A New Planetary Architecture: Hot Earths

Title:  A population of planetary systems characterized by short-period, Earth-sized planets
Authors: Jason H. Steffen and Jeffrey L. Coughlin
First Author’s Institution: University of Nevada, Las Vegas
Status: Published in the Proceedings of the National Academy of Sciences (PNAS)

The Kepler space telescope has discovered just over 2500 exoplanets to date, which is more than 70% of all exoplanets found so far.  It has discovered planets and systems vastly different from what we see in our own solar system, such as Super Earths and tightly packed planetary systems.  While both of these are quite easy to visually recognize in the data, other types of systems might not be so apparently obvious.  The authors of this paper claim to discover one such hidden planetary architecture: a population of systems whose main signature is having a short-period (~1 day), Earth-sized planet.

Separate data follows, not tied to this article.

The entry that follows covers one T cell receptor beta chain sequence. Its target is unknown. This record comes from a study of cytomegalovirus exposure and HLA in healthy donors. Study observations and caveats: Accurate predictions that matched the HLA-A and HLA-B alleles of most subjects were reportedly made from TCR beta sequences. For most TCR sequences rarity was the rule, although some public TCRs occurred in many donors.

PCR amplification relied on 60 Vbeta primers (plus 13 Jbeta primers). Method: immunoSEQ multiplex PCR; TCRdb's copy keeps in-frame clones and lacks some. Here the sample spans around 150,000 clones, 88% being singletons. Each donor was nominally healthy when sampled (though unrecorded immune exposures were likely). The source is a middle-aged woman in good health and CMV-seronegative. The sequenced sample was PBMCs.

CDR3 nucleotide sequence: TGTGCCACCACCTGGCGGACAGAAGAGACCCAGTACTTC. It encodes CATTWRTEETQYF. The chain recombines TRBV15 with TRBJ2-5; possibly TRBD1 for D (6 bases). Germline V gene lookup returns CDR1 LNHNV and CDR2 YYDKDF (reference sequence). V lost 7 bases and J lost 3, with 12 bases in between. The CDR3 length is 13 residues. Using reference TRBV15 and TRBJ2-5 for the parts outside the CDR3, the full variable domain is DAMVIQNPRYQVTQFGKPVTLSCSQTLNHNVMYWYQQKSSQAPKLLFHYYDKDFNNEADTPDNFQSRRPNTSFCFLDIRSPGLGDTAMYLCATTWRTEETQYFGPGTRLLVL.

Single Transit Systems

There are multiple types of planetary systems that Kepler has observed that can have a single observed transiting planet. Hot Jupiter systems are one such class, which is characterized by a massive, short-period planet which rarely has other planets observed in the system.  This is caused by its unique, destructive formation mechanism, where the planet migrates inward through the protoplanetary disk or is scattered inward by near collisions with other planets, which disrupts the inner planetary system.  Another type of single transiting system is merely a result of observational bias in the transit system.  If a system with multiple planets is tilted relative to Earth, or if the planets are not perfectly aligned in a flat plane, sometimes only one planet will be observed to transit.